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Proposal: Let's drop i386

On Sun, May 13, 2018 at 9:34 PM, Matthias Klose <doko at> wrote:
> On 13.05.2018 05:00, Henri Sivonen wrote:
>> On Thu, May 10, 2018 at 11:25 PM, Thomas Ward <teward at> wrote:
>>> However, killing i386 support globally could introduce issues, including
>>> but not limited to certain upstream softwares having to go away
>>> entirely, due to the interdependency or issues with how certain apps
>>> work (read; Wine, 32-bit support, 64-bit support being flaky, and
>>> Windows apps being general pains in that they work on 32bit but not
>>> always on 64-bit).
>> If 32-bit x86 support becomes mainly a thing that's run on x86_64
>> hardware as a compatibility measure for things like Wine, it would
>> make sense to bring the instruction set baseline to the x86_64 level.
>> Specifically, it would make sense to compile the 32-bit x86 packages
>> with SSE2 unconditionally enabled.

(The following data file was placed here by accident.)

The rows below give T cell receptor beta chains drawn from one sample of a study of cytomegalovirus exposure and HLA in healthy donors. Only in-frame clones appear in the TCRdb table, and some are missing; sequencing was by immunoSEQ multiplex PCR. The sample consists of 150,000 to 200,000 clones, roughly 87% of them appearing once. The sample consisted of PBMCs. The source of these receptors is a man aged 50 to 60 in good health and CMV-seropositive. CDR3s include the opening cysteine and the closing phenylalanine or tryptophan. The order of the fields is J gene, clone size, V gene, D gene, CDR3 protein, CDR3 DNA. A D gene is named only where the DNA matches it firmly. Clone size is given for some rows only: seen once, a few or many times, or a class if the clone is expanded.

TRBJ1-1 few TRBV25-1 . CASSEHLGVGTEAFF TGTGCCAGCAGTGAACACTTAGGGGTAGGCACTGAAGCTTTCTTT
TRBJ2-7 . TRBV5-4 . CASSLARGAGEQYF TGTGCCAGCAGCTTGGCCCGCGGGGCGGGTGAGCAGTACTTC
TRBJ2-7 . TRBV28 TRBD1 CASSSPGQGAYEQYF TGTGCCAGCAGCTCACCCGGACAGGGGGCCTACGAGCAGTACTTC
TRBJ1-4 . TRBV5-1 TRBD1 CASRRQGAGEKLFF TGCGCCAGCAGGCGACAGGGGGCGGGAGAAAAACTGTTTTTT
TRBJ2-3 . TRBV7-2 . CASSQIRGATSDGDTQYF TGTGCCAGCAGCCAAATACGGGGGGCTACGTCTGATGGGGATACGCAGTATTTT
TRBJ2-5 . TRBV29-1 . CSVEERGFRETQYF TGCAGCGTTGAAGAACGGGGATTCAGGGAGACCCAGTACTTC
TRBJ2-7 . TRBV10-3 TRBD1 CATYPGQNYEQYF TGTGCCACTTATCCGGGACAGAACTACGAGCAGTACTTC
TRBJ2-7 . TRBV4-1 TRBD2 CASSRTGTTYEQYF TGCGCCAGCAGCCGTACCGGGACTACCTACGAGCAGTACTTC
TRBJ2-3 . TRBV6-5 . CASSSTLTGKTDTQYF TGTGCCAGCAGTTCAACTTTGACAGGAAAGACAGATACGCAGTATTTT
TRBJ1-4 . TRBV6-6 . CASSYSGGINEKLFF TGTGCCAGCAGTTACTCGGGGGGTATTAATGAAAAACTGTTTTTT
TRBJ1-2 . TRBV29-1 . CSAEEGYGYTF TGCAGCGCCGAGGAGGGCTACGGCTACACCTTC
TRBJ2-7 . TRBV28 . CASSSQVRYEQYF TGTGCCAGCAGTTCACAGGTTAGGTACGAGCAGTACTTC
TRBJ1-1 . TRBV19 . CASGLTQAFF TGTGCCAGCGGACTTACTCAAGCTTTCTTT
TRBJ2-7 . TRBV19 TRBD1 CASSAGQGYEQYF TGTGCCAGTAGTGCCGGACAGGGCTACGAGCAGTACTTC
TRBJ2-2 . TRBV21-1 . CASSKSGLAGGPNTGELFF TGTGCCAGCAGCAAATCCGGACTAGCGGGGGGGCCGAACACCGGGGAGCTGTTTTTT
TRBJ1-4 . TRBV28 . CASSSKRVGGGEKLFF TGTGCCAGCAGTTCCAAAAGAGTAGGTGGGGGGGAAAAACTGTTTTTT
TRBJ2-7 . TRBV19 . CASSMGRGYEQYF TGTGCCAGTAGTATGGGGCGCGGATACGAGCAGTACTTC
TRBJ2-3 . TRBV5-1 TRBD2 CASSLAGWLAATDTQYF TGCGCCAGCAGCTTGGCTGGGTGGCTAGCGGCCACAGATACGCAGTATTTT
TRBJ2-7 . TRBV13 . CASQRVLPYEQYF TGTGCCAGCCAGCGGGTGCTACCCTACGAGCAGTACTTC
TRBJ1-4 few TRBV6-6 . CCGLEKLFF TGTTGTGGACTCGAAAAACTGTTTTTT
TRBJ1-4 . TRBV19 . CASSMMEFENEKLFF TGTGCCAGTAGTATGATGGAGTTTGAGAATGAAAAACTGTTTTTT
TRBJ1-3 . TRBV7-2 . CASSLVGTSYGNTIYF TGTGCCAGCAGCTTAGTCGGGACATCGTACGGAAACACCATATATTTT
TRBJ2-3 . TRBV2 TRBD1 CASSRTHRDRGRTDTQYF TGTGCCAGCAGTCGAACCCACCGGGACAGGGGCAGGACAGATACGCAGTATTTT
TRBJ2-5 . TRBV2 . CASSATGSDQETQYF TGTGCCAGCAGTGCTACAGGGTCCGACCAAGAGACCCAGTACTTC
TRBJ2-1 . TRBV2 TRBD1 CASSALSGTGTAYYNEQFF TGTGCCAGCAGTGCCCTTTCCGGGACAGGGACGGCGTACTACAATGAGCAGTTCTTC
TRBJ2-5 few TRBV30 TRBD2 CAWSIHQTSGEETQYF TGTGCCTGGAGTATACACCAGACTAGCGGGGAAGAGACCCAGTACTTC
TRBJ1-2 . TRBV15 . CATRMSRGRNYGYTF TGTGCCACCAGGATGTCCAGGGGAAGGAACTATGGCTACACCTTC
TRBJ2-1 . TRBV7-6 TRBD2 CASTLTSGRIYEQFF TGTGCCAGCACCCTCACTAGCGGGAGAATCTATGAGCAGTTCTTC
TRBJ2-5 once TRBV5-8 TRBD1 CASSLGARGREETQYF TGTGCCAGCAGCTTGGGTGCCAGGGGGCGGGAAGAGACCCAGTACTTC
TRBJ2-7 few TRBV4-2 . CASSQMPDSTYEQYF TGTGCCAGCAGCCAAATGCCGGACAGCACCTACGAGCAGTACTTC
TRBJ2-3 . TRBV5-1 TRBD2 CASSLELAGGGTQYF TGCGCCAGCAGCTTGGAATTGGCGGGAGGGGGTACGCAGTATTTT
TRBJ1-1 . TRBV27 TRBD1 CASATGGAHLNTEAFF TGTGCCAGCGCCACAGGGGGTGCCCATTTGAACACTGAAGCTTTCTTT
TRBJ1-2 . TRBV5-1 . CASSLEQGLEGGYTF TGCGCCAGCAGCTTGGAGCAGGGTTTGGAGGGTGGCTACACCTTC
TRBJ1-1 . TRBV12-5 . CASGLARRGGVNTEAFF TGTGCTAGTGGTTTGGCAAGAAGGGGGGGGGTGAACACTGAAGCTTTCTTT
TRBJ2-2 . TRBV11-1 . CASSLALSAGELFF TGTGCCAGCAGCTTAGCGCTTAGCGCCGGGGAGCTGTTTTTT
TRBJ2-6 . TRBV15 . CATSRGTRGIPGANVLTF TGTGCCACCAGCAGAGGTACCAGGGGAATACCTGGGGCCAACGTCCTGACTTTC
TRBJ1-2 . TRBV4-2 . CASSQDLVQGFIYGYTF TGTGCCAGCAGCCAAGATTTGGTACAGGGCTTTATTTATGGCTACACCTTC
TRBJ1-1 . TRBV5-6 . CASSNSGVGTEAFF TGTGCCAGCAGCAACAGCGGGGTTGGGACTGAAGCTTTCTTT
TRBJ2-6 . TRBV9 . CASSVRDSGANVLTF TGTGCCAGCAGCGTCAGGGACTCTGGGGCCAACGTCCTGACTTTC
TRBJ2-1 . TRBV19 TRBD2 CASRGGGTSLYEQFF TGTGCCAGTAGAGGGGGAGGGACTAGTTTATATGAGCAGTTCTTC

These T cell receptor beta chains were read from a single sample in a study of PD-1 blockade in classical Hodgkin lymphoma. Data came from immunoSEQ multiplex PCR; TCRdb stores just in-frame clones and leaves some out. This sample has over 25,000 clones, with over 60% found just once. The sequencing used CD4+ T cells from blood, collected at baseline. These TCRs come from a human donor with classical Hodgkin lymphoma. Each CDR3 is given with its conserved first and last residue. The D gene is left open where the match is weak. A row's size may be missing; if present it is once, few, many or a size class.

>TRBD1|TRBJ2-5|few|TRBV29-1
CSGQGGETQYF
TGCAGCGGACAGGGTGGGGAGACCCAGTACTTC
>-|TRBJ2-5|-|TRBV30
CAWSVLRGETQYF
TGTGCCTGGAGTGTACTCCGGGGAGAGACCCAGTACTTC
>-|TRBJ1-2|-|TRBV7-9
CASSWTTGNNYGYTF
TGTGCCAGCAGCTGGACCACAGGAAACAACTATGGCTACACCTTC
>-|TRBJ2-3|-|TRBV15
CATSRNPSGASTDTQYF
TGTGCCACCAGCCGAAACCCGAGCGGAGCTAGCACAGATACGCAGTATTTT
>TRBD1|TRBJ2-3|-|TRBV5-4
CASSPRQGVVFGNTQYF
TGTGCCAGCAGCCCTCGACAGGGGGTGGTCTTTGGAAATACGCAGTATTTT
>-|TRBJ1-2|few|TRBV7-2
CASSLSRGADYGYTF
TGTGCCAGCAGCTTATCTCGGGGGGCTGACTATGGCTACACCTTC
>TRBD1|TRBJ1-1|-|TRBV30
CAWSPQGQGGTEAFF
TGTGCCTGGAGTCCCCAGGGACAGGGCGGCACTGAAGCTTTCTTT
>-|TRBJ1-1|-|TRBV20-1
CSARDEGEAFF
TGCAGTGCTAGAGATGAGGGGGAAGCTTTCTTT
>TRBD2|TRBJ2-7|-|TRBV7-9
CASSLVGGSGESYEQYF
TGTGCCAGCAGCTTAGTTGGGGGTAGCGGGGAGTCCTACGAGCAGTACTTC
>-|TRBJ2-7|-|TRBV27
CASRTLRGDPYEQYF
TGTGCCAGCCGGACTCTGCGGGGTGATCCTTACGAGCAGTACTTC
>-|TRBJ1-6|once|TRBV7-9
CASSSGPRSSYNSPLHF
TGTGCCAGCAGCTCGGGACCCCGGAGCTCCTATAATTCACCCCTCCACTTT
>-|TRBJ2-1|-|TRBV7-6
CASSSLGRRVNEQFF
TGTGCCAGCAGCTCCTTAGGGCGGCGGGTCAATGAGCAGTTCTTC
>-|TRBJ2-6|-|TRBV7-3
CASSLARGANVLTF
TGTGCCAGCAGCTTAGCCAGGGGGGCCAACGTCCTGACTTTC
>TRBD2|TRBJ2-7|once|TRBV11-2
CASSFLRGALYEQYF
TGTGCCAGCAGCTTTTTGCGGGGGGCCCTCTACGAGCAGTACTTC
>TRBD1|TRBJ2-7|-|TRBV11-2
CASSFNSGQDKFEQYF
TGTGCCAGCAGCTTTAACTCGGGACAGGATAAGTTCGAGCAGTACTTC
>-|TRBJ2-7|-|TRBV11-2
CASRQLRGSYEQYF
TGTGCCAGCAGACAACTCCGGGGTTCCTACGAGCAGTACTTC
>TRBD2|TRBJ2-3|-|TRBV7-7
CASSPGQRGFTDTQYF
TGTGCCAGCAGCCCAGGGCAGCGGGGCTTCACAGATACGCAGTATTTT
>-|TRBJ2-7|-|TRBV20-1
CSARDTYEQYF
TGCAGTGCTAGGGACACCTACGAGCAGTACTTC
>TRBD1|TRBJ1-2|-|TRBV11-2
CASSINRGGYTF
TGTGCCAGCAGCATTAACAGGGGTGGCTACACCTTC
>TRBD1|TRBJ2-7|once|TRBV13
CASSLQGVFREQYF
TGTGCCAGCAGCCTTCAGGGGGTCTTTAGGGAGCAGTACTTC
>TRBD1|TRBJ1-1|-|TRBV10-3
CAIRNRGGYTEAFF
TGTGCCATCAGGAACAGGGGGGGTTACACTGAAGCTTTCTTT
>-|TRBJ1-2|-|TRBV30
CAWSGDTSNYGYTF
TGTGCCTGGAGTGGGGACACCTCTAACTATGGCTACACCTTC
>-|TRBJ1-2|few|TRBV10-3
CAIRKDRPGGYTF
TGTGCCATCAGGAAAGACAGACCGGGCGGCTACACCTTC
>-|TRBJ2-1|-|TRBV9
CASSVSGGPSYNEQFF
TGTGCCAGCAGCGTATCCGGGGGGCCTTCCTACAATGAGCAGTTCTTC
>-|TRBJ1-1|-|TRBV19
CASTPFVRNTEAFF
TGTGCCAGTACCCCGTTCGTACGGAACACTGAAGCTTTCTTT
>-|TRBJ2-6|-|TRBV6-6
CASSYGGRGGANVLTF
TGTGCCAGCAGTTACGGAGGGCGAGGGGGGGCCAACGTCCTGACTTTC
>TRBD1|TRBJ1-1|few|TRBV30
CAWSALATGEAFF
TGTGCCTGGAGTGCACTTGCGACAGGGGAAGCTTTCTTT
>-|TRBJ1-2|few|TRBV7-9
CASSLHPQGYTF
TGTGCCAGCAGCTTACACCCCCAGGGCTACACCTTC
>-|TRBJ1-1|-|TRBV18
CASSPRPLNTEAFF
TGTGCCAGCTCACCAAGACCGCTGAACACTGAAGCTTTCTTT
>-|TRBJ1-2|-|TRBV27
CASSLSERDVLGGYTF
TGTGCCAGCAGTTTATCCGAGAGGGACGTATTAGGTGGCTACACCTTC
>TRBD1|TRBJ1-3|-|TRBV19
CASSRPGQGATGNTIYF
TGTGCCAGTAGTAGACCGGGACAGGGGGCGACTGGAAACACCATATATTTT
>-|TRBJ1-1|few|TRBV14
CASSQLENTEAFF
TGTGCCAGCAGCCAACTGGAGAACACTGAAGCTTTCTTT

>> This would mean dropping support for Pentium Pro and earlier or Athlon
>> XP and earlier, but it's pretty sad to leave all that performance on
>> the table in order to support the few computers still in use that have
>> Pentium Pro or earlier or Athlon XP or earlier.
>> As upstream software assumes SSE2 as the baseline, it will be less and
>> less a run-time check and compiling software without SSE2 will mean
>> shipping it in a damaged form performance-wise.
> I disagree, until you provide data how many packages fail to build, at least in
> the testsuites, when run without the extra x87 precision bits.

I don't have this data, but considering that SSE2 is a mandatory part
of x86_64, it seems implausible that packages would be
SSE2-intolerant. Considering that x86_64 defaults to SSE2
floating-point math (or does Ubuntu override this?) and considering
that ARM doesn't have x87 available, it seems implausible that
packages would rely on x87. (On the contrary, since e.g. Firefox and
Chromium upstreams don't do non-SSE2 x86 builds anymore, it seems more
plausible that there exist packages whose upstream doesn't test x87
floating-point math anymore.)

Henri Sivonen
hsivonen at